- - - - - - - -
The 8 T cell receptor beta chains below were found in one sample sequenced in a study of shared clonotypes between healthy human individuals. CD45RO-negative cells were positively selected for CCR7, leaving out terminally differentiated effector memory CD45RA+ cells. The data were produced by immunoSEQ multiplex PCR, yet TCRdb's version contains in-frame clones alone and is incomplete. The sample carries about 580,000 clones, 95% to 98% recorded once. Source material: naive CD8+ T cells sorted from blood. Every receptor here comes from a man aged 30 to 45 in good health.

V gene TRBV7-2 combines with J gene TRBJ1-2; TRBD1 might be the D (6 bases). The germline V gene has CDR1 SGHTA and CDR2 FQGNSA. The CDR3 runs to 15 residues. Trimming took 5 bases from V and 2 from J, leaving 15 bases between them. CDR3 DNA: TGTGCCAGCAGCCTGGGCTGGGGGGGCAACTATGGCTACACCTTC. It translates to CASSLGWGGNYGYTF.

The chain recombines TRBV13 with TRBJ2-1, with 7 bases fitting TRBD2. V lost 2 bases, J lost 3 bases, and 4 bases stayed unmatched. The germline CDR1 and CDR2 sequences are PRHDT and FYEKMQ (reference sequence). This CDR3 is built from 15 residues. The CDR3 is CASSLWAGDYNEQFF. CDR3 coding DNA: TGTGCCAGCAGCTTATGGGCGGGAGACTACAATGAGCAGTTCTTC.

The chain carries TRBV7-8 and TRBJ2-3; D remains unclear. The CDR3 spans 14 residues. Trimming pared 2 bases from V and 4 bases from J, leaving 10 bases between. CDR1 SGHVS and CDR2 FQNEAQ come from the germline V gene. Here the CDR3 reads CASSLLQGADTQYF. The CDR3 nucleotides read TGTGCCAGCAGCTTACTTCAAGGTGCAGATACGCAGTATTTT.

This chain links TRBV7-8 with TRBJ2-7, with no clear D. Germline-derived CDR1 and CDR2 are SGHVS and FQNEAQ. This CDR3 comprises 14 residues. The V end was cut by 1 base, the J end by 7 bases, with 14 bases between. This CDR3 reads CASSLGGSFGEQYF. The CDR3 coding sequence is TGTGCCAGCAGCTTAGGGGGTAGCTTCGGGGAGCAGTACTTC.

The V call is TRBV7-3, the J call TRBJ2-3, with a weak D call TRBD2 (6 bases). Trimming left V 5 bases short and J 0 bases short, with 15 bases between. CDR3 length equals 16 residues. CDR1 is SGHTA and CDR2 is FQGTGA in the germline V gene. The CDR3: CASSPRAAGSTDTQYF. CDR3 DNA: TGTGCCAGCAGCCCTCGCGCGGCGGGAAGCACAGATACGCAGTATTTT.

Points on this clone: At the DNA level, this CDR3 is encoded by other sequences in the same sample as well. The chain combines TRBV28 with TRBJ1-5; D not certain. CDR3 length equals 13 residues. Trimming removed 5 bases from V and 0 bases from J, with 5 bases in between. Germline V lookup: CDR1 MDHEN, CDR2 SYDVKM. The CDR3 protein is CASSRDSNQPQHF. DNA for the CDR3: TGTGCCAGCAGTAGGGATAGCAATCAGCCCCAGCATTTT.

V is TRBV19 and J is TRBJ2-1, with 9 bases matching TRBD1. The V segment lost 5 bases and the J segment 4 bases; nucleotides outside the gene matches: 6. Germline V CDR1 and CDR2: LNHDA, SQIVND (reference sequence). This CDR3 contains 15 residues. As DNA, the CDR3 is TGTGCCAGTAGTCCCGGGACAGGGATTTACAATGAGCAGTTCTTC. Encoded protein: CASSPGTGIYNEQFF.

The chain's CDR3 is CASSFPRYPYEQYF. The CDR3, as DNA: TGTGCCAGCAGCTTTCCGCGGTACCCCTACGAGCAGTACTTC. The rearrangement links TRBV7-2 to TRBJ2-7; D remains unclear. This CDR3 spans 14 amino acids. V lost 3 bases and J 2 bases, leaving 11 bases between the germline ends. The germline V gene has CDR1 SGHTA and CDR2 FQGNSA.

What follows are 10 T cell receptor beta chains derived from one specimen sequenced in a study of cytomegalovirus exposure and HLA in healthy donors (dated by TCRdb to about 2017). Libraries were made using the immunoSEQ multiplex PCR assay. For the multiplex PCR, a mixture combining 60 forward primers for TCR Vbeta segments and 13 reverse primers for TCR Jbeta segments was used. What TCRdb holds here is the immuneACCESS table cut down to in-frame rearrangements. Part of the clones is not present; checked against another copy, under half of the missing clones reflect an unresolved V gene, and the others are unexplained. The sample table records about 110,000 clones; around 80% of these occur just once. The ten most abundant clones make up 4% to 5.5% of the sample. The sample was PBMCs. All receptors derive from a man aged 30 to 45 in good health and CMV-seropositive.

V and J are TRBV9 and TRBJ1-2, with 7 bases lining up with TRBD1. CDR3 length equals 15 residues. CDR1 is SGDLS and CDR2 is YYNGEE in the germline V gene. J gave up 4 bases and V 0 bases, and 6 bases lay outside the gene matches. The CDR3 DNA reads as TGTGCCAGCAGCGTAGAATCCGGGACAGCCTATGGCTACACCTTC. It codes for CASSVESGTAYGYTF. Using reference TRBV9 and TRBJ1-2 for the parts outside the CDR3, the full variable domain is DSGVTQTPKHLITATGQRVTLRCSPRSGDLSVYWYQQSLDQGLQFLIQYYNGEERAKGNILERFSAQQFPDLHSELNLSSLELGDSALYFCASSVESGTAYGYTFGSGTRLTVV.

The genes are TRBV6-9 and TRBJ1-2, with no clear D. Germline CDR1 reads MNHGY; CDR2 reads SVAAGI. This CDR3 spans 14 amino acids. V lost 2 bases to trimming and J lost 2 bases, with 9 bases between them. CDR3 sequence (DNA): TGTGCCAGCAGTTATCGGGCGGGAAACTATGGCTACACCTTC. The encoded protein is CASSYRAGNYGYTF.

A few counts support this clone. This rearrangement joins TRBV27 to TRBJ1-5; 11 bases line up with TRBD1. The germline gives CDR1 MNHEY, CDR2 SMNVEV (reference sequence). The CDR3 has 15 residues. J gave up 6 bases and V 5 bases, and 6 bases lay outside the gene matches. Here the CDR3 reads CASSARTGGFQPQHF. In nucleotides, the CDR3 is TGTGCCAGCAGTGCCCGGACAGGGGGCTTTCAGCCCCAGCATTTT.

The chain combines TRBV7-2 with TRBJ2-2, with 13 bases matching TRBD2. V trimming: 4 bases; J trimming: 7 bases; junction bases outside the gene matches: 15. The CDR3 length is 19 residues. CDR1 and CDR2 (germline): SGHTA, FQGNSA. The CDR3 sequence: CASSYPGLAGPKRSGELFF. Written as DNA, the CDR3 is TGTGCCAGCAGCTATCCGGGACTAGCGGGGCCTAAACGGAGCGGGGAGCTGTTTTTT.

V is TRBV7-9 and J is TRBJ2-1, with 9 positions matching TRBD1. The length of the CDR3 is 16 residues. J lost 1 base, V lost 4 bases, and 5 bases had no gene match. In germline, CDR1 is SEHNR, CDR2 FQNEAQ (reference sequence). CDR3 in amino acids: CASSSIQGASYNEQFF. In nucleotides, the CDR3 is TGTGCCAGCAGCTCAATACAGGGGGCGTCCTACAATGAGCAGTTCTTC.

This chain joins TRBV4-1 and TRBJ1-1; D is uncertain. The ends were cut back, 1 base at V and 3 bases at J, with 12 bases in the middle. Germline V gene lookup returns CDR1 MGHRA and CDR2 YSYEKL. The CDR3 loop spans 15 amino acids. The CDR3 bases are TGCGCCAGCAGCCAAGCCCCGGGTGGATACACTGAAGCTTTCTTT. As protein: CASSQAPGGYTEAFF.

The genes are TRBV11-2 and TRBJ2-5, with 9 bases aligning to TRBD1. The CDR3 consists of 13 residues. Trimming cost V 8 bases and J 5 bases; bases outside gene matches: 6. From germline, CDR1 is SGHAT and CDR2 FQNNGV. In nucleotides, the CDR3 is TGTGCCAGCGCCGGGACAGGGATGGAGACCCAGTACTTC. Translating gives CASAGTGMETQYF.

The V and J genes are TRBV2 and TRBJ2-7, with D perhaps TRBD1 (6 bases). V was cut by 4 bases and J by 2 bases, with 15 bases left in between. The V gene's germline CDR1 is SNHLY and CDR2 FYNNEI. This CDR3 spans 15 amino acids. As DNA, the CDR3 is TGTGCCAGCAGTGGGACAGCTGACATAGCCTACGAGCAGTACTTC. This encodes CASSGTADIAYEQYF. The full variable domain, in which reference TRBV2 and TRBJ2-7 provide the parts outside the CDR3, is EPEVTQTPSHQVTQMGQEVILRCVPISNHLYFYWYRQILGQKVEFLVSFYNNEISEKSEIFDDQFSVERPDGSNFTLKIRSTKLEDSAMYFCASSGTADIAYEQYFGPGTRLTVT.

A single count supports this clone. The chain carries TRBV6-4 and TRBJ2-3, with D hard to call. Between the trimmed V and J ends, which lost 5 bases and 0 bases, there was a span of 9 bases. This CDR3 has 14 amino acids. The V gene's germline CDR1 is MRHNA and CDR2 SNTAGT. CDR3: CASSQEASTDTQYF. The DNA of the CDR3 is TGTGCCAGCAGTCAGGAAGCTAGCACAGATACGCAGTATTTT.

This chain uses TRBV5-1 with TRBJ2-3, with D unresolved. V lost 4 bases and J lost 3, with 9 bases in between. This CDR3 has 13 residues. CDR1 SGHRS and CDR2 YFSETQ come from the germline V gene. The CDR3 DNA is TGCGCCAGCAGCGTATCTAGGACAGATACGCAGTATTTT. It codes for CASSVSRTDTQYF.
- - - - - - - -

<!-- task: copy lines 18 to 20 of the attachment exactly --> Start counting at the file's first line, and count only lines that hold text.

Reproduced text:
The V and J genes are TRBV2 and TRBJ2-7, with D perhaps TRBD1 (6 bases). V was cut by 4 bases and J by 2 bases, with 15 bases left in between. The V gene's germline CDR1 is SNHLY and CDR2 FYNNEI. This CDR3 spans 15 amino acids. As DNA, the CDR3 is TGTGCCAGCAGTGGGACAGCTGACATAGCCTACGAGCAGTACTTC. This encodes CASSGTADIAYEQYF. The full variable domain, in which reference TRBV2 and TRBJ2-7 provide the parts outside the CDR3, is EPEVTQTPSHQVTQMGQEVILRCVPISNHLYFYWYRQILGQKVEFLVSFYNNEISEKSEIFDDQFSVERPDGSNFTLKIRSTKLEDSAMYFCASSGTADIAYEQYFGPGTRLTVT.

A single count supports this clone. The chain carries TRBV6-4 and TRBJ2-3, with D hard to call. Between the trimmed V and J ends, which lost 5 bases and 0 bases, there was a span of 9 bases. This CDR3 has 14 amino acids. The V gene's germline CDR1 is MRHNA and CDR2 SNTAGT. CDR3: CASSQEASTDTQYF. The DNA of the CDR3 is TGTGCCAGCAGTCAGGAAGCTAGCACAGATACGCAGTATTTT.

This chain uses TRBV5-1 with TRBJ2-3, with D unresolved. V lost 4 bases and J lost 3, with 9 bases in between. This CDR3 has 13 residues. CDR1 SGHRS and CDR2 YFSETQ come from the germline V gene. The CDR3 DNA is TGCGCCAGCAGCGTATCTAGGACAGATACGCAGTATTTT. It codes for CASSVSRTDTQYF.